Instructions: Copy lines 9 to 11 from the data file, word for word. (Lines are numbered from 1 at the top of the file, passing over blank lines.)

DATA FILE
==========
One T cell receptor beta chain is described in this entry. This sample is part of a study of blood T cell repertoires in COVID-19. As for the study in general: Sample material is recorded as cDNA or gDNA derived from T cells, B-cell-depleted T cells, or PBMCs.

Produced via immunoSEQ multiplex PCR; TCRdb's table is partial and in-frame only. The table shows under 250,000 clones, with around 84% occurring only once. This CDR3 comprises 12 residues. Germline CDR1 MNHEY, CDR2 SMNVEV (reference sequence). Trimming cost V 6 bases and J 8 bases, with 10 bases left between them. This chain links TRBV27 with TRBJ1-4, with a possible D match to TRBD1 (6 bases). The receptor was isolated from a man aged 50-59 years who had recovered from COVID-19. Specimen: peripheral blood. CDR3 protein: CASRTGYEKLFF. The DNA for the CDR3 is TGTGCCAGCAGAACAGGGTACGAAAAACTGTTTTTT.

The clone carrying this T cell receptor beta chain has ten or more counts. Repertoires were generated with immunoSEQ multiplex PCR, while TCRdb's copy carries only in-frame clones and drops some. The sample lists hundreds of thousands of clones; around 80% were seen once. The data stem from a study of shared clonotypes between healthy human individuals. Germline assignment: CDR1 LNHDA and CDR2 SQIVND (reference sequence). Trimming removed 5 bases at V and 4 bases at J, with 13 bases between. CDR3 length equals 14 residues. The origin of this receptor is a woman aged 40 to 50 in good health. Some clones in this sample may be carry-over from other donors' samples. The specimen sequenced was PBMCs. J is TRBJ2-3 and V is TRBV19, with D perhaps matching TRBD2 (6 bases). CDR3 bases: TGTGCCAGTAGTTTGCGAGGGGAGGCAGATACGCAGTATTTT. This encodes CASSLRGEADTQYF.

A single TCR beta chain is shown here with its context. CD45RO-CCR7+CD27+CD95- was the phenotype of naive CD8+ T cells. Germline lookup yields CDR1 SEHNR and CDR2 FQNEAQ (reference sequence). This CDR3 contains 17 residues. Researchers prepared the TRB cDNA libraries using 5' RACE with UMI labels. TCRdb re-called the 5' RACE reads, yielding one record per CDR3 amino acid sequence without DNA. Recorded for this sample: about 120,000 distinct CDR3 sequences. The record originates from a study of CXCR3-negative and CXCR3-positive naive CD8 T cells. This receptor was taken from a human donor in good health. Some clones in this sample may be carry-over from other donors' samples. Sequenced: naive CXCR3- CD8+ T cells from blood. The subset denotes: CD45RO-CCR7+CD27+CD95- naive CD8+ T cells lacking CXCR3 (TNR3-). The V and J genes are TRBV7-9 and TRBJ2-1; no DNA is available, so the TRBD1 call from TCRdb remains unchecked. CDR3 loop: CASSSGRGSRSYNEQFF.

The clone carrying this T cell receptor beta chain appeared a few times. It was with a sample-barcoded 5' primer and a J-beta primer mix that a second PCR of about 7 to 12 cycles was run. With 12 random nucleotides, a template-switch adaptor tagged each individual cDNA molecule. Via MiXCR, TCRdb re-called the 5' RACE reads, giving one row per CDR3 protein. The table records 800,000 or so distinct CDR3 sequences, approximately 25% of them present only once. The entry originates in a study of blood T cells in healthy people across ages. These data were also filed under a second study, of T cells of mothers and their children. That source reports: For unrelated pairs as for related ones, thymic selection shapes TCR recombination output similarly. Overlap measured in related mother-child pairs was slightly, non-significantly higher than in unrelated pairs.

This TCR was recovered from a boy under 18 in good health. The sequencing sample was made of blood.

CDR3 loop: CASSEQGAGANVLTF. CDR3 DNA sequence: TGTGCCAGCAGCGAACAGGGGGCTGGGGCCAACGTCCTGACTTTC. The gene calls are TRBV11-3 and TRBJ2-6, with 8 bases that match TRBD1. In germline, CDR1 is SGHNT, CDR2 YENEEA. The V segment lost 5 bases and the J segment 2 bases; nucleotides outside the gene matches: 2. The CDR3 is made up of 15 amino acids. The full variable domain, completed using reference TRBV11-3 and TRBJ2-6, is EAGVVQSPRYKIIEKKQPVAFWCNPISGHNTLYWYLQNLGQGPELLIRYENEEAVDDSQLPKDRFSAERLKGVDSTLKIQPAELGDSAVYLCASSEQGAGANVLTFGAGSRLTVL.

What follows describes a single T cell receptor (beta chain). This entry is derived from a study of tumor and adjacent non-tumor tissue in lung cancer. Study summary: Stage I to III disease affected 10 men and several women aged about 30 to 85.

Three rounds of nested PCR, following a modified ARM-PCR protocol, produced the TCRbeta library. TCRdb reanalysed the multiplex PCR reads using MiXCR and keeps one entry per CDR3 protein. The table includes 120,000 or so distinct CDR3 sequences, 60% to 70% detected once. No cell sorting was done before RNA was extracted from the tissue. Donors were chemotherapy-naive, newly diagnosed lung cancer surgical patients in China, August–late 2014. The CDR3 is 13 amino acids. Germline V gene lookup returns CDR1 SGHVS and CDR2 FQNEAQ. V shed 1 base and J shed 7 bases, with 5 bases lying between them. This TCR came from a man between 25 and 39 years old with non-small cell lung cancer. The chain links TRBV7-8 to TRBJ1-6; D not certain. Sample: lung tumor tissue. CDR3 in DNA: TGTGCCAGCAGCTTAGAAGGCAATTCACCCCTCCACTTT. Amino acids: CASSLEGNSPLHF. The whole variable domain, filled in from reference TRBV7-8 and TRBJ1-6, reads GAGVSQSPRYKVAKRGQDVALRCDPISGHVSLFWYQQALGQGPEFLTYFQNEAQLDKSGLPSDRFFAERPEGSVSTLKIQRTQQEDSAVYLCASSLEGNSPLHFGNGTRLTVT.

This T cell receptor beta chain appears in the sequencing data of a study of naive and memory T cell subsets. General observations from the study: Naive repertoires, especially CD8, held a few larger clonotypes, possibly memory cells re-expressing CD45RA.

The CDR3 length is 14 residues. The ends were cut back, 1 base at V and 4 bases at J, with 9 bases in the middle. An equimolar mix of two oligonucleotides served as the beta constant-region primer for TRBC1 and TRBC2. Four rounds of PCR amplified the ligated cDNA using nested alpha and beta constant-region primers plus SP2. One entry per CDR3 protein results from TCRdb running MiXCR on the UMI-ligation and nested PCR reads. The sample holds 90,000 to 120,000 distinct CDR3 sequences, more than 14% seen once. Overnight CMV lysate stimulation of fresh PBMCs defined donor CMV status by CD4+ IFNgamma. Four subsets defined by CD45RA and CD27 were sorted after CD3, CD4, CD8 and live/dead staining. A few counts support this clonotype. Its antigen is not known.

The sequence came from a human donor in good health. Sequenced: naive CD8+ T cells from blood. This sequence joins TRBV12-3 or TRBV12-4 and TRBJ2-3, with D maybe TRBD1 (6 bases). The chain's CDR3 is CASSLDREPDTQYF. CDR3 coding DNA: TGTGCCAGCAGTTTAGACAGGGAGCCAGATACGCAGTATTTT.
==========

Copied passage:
Three rounds of nested PCR, following a modified ARM-PCR protocol, produced the TCRbeta library. TCRdb reanalysed the multiplex PCR reads using MiXCR and keeps one entry per CDR3 protein. The table includes 120,000 or so distinct CDR3 sequences, 60% to 70% detected once. No cell sorting was done before RNA was extracted from the tissue. Donors were chemotherapy-naive, newly diagnosed lung cancer surgical patients in China, August–late 2014. The CDR3 is 13 amino acids. Germline V gene lookup returns CDR1 SGHVS and CDR2 FQNEAQ. V shed 1 base and J shed 7 bases, with 5 bases lying between them. This TCR came from a man between 25 and 39 years old with non-small cell lung cancer. The chain links TRBV7-8 to TRBJ1-6; D not certain. Sample: lung tumor tissue. CDR3 in DNA: TGTGCCAGCAGCTTAGAAGGCAATTCACCCCTCCACTTT. Amino acids: CASSLEGNSPLHF. The whole variable domain, filled in from reference TRBV7-8 and TRBJ1-6, reads GAGVSQSPRYKVAKRGQDVALRCDPISGHVSLFWYQQALGQGPEFLTYFQNEAQLDKSGLPSDRFFAERPEGSVSTLKIQRTQQEDSAVYLCASSLEGNSPLHFGNGTRLTVT.

This T cell receptor beta chain appears in the sequencing data of a study of naive and memory T cell subsets. General observations from the study: Naive repertoires, especially CD8, held a few larger clonotypes, possibly memory cells re-expressing CD45RA.

The CDR3 length is 14 residues. The ends were cut back, 1 base at V and 4 bases at J, with 9 bases in the middle. An equimolar mix of two oligonucleotides served as the beta constant-region primer for TRBC1 and TRBC2. Four rounds of PCR amplified the ligated cDNA using nested alpha and beta constant-region primers plus SP2. One entry per CDR3 protein results from TCRdb running MiXCR on the UMI-ligation and nested PCR reads. The sample holds 90,000 to 120,000 distinct CDR3 sequences, more than 14% seen once. Overnight CMV lysate stimulation of fresh PBMCs defined donor CMV status by CD4+ IFNgamma. Four subsets defined by CD45RA and CD27 were sorted after CD3, CD4, CD8 and live/dead staining. A few counts support this clonotype. Its antigen is not known.